Evil Sleeves

I hate the changing of the seasons. Not because of allergies or because I prefer hot weather to cold or vice versa. I hate changing seasons because of sleeves. Yep, I totally said sleeves.

You see, changing seasons means changing wardrobes. It means going from jeans and sweatshirts to shorts and short sleeves. Each time we have to make one of these seasonal wardrobe transitions with my child, its traumatic...for everyone. It also means, that once you've won the fight, you can't go back. It doesn't matter if there is a cold snap in late May...you've broken the seal, gotten through the withdrawal symptoms over winter clothes and going backwards is not an option. He's just going to have to be cold.

Every fall, the fight is about jackets and coats. It starts off in early October by a weeks worth of chasing him around the house, pinning him to the floor with, let's face it, your knee in his back so he won't get pneumonia on the playground. He stops running away from you by mid November, stops screaming by Christmas and is bringing you his jacket in early March when you're matching up his summer short sets. Let's not even talk about hats and mittens. I just don't even go there. Yes, I have the kid on the playground with blue fingers and red ears. You come over and put gloves on him.

A few weeks ago, we had gotten him into shorts and t-shirts. It took some difference of opinion sharing (tantrums). He pulled at his arms crying and yelling, "no shirt" while I was- well sweating because he was kicking me. I find I sweat a lot with a two year old. I'm not really sure I even need a gym membership at this point. I was arrogant to think we had gotten through the worst part and so I decided to push it with a sleeveless shirt this week and some new sandals. It was Saturday, 9:05Am - perhaps you heard the screaming and wasn't sure if you should call 911.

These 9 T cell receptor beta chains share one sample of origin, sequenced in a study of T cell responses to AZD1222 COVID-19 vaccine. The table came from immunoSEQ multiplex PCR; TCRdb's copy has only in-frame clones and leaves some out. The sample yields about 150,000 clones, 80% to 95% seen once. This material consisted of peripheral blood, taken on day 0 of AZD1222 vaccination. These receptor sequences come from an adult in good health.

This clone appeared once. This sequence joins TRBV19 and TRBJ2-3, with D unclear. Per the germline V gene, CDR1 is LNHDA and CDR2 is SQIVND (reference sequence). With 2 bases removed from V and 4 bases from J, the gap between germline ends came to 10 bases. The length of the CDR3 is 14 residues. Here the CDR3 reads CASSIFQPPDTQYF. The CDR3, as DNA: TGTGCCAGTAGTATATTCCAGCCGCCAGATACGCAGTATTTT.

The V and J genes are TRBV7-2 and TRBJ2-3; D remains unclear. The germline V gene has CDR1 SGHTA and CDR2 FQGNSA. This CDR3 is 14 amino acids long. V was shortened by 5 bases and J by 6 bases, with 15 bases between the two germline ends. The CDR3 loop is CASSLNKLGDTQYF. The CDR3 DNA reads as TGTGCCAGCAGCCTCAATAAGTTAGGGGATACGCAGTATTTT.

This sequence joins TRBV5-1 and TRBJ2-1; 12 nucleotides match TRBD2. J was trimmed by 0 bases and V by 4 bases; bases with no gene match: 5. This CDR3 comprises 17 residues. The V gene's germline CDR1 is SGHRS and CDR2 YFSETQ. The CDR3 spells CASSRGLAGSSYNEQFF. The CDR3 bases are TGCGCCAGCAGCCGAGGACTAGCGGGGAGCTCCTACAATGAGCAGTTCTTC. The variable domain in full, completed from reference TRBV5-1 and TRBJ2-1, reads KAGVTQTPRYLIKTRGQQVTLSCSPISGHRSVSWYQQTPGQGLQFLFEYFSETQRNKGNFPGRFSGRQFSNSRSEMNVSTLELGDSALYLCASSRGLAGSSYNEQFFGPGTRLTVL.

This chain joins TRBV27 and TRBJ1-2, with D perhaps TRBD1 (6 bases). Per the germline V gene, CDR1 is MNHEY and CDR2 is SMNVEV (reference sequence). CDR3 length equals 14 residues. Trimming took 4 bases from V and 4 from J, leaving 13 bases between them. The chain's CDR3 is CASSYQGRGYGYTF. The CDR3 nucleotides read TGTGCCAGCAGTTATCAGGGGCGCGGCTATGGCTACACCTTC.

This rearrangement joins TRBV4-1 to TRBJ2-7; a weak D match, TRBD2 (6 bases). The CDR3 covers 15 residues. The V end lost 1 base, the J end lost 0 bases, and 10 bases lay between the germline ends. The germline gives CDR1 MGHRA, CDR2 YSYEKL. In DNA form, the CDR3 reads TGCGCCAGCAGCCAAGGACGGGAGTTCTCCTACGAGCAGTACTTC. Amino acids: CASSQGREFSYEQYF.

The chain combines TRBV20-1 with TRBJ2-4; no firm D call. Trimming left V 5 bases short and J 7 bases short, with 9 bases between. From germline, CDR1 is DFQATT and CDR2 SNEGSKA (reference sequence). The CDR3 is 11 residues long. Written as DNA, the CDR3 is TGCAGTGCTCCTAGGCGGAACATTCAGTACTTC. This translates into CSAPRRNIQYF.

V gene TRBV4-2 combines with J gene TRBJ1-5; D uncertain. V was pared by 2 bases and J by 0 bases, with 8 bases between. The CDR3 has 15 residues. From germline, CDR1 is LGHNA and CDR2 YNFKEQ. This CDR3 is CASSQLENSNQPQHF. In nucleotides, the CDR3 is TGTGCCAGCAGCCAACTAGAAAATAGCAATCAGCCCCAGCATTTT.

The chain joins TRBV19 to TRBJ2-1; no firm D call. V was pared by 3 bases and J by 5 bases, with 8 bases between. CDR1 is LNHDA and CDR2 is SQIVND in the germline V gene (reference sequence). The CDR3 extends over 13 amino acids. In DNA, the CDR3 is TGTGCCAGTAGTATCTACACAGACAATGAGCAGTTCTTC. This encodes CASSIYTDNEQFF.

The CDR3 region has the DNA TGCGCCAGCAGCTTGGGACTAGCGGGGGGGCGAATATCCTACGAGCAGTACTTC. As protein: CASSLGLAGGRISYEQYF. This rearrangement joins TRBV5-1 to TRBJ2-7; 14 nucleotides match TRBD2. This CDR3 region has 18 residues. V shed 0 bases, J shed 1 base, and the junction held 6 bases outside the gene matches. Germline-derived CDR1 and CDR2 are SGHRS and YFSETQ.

The truth is, I have about 15 minutes of a stubborn mommy clock. I let him writhe on the floor, screaming, crying and, I think, foaming at the mouth. I say things like, "well, you're just going to have to work this out, Samuel." and "I wish all I had to be stressed out about in life were sleeves.". If he is still showing the same passion about his opinion after fifteen minutes, I think to myself, "If I had $5000 right now, I would give it to him to stop screaming because this is the most miserable moment of my entire life. I just want it to be over."

What can I say? Sometimes I win, sometimes I lose. Saturday, I lost. No sleeveless shirt, no sandals and no satisfaction when he stopped crying in the time it took me to say, "Okay, fine, you win," and skipped into the living room saying, "Max and Ruby."

The boy has got mad skillz sometimes.


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